Connect with us


Text or Call—One Number Does it All for Businesses

Businesses can now reach customers with the simplicity and urgency of texting

Have you ever spent too much time on hold with a company? Have you left them a voicemail without receiving a call back? That can be very frustrating. Wouldn’t it be much faster and easier to send the company a text message and have them reply? Now you can.

We’re launching AT&T Landline Texting, a new service that lets businesses and government agencies send and receive text or multimedia messages using their landline or toll-free phone numbers. They can use a web, mobile, or desktop app to text their customers from a business phone line.

We’re the first major U.S. carrier to offer texting-enabled communication to and from a business landline. We’ve been delivering landline services to companies since the invention of the telephone itself. And millions of businesses currently use a landline or toll-free number. We’re making it easier for them to use text messages and better communicate with their customers.

Businesses often waste time playing phone tag with customers just to get simple information. This service helps companies reduce calls, voicemails, and back-and-forth with clients. They can also manage several text chats at once rather than spending time talking to one person.

A great example would be a service department at a car dealership. You can imagine they might miss several customer requests due to high call volumes. With this solution, customers could simply text their inquiries. The dealership would be able to send quick, prompt, concise responses. The service department could process their customers faster and be more productive.

This technology will allow millions of business landline or toll-free numbers in the U.S. to support text or multimedia messaging. This will transform how businesses communicate with their customers—text or call, one number does it all.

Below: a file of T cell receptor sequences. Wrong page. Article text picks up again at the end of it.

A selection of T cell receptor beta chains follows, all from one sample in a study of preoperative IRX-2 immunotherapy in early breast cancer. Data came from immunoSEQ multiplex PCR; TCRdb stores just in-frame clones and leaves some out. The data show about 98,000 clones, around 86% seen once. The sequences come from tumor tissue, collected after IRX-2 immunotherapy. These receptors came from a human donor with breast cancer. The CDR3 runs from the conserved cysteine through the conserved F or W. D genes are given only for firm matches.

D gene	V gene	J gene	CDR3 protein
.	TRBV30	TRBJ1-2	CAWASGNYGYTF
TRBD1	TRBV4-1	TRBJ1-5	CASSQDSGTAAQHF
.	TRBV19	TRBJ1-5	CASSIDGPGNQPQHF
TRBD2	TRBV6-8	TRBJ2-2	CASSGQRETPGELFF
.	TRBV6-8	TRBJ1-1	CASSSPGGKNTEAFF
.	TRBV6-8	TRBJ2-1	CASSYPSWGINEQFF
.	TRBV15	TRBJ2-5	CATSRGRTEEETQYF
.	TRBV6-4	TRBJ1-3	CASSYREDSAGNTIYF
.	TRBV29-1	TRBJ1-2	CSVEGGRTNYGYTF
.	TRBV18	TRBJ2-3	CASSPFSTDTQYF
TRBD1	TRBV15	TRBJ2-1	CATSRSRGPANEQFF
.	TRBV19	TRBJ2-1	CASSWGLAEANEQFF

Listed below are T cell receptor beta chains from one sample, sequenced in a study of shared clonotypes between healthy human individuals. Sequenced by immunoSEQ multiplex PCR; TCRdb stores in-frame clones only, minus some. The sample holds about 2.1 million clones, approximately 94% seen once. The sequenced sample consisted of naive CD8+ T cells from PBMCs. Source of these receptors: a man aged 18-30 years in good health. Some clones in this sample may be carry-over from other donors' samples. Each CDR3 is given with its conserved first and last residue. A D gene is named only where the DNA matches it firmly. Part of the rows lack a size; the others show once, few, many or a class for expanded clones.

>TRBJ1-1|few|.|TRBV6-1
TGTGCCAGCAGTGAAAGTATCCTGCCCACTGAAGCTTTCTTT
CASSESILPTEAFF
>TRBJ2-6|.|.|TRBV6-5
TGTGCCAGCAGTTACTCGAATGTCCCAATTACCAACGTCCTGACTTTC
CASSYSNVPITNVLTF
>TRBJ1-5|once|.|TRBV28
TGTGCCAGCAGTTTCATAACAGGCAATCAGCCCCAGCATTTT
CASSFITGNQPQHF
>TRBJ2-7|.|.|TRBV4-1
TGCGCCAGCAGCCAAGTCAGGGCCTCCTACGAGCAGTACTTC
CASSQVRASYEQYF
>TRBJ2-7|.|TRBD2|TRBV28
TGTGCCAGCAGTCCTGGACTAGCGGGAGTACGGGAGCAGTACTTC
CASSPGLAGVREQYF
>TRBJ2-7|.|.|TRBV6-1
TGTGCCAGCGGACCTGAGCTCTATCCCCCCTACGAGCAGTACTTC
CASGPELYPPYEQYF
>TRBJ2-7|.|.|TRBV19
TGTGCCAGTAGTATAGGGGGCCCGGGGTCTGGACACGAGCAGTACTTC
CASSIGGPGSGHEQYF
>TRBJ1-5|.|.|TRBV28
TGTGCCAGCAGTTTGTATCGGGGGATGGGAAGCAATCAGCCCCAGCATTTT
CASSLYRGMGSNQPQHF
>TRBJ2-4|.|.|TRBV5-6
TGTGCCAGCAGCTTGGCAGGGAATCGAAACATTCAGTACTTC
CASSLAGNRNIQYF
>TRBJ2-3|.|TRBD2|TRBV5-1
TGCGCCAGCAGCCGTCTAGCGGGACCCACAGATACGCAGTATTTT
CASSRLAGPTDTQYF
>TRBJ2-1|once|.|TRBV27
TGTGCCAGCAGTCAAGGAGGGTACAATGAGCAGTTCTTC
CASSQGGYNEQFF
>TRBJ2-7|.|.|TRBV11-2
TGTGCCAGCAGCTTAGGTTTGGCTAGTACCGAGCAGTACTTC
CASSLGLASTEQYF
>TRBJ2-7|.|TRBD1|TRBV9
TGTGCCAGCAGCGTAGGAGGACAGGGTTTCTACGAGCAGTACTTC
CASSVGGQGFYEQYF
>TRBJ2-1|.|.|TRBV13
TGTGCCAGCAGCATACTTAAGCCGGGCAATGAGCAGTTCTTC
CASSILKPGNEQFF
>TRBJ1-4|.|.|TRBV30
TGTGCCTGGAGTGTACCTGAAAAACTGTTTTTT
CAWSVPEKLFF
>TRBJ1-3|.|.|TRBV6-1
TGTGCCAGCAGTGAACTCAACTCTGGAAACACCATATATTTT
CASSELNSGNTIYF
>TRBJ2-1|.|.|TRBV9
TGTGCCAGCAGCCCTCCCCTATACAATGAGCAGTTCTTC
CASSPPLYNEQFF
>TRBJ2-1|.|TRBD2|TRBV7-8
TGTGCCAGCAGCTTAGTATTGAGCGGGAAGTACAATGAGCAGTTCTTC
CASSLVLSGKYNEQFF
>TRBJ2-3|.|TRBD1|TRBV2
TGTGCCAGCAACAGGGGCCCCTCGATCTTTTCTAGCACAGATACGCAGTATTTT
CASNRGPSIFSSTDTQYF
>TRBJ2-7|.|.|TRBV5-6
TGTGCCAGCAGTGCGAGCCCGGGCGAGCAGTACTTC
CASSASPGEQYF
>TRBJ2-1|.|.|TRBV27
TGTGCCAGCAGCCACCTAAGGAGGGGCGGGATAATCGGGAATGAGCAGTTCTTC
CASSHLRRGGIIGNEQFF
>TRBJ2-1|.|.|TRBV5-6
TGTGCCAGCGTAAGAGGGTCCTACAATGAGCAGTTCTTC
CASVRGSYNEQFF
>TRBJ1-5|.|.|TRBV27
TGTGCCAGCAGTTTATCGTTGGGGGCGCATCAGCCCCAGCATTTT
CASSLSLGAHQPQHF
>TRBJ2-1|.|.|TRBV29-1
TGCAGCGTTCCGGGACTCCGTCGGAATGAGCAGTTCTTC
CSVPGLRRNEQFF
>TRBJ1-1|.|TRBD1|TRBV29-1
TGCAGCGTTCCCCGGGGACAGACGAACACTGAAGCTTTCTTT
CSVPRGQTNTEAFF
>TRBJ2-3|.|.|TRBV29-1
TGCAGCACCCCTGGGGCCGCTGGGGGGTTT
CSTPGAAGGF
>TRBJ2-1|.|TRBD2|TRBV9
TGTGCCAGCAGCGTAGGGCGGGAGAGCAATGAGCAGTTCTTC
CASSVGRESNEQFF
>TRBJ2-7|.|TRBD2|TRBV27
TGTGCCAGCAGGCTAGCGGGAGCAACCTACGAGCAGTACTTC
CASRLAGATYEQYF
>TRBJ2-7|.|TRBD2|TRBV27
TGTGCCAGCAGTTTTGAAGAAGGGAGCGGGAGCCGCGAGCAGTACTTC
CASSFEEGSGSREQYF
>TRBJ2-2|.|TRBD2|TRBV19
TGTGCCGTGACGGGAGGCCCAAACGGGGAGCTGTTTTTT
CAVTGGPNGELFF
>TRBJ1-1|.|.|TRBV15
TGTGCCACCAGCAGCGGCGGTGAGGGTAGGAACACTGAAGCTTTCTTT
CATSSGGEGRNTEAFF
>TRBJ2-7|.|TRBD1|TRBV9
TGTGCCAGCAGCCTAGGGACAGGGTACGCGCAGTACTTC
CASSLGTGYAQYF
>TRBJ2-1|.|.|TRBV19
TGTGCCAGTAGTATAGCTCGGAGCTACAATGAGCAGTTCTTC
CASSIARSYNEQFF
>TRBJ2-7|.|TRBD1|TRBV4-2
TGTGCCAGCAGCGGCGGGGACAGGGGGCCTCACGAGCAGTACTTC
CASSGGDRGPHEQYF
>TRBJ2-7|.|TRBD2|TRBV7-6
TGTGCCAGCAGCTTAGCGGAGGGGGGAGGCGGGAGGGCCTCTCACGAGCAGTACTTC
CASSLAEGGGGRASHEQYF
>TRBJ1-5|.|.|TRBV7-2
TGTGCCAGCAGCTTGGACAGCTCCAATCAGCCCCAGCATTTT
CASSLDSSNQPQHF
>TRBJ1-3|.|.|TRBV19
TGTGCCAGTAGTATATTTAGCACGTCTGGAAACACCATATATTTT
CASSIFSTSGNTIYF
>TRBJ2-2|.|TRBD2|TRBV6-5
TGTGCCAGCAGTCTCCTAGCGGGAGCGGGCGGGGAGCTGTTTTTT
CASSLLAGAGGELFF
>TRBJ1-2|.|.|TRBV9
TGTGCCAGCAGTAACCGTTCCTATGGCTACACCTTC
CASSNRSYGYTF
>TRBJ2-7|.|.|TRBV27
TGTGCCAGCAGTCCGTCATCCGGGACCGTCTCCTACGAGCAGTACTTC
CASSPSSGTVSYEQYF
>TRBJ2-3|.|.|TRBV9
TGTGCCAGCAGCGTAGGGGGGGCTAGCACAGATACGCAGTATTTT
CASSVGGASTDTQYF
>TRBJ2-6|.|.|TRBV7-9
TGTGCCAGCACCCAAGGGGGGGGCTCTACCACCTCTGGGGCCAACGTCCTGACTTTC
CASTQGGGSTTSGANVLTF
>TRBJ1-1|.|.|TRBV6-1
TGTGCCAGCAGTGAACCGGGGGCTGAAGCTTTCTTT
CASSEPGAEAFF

Phoning or emailing just doesn’t seem to reach customers like it once did. All too often, productive sellers can’t reach an interested customer because their calls are diverted to voicemail. Or, staff make appointment reminders only to find that customers just aren’t picking up the phone or responding to voice messages. Other customers phone in with simple queries that could be answered without tying up your phone line.

Fortunately, AT&T Landline Texting can help you reach your customers, and in the way that many of them prefer.

Reach your customers

Over 80% of mobile phone users actively send and receive texts.* And 64% of consumers prefer businesses that offer texting as a customer channel option.** Show customers that you’re easy to do business with. Let them communicate with you when and how they choose.

Keep your landline, just make it smarter

Landline Texting allows existing toll-free and landline phone numbers to send and receive text messages. Communicate more effectively and efficiently with your customers via text, from the phone number your customers already know for your business.

Be more efficient

Take advantage of the simplicity, ubiquity, and urgency of texting with AT&T Landline Texting. Schedule appointments, verify deliveries, confirm reservations, answer sales questions—all from your existing landline or toll-free number.

Continue Reading
Click to comment

Leave a Reply

Your email address will not be published. Required fields are marked *

Text Translator

Awards Ceremony

Click on the Image to view the Magazine

Global Brands Magazine is a leading brands magazine providing opinions and news related to various brands across the world. The company is head quartered in the United Kingdom. A fully autonomous branding magazine, Global Brands Magazine represents an astute source of information from across industries. The magazine provides the reader with up- to date news, reviews, opinions and polls on leading brands across the globe.

Copyright - Global Brands Publications Limited © 2024. Global Brands Publications is not responsible for the content of external sites.

Translate »